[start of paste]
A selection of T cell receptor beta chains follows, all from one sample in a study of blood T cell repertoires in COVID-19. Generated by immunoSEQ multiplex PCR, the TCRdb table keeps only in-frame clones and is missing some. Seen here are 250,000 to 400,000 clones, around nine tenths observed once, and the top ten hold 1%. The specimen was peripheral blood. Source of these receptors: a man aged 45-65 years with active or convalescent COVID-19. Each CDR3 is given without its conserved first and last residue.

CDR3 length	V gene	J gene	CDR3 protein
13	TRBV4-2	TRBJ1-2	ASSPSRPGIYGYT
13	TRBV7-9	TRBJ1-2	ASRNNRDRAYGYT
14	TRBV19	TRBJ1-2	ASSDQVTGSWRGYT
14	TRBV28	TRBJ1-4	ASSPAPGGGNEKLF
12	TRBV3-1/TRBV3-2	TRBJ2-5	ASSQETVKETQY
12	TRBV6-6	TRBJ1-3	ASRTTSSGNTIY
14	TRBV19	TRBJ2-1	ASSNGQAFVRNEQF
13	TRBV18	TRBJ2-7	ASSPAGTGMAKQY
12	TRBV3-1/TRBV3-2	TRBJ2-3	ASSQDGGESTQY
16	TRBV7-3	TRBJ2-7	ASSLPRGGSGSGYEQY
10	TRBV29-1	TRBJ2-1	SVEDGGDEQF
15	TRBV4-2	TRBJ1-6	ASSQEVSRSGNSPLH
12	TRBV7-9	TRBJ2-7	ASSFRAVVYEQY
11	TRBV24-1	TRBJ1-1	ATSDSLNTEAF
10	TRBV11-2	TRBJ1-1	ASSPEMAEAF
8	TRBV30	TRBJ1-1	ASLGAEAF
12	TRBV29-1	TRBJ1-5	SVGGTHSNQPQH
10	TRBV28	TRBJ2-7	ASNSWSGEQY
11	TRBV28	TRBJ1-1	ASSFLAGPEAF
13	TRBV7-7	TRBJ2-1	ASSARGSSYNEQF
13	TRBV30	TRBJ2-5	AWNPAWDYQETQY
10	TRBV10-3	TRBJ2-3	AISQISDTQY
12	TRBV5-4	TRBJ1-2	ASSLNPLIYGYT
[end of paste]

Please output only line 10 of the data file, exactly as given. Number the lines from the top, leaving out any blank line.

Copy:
13	TRBV18	TRBJ2-7	ASSPAGTGMAKQY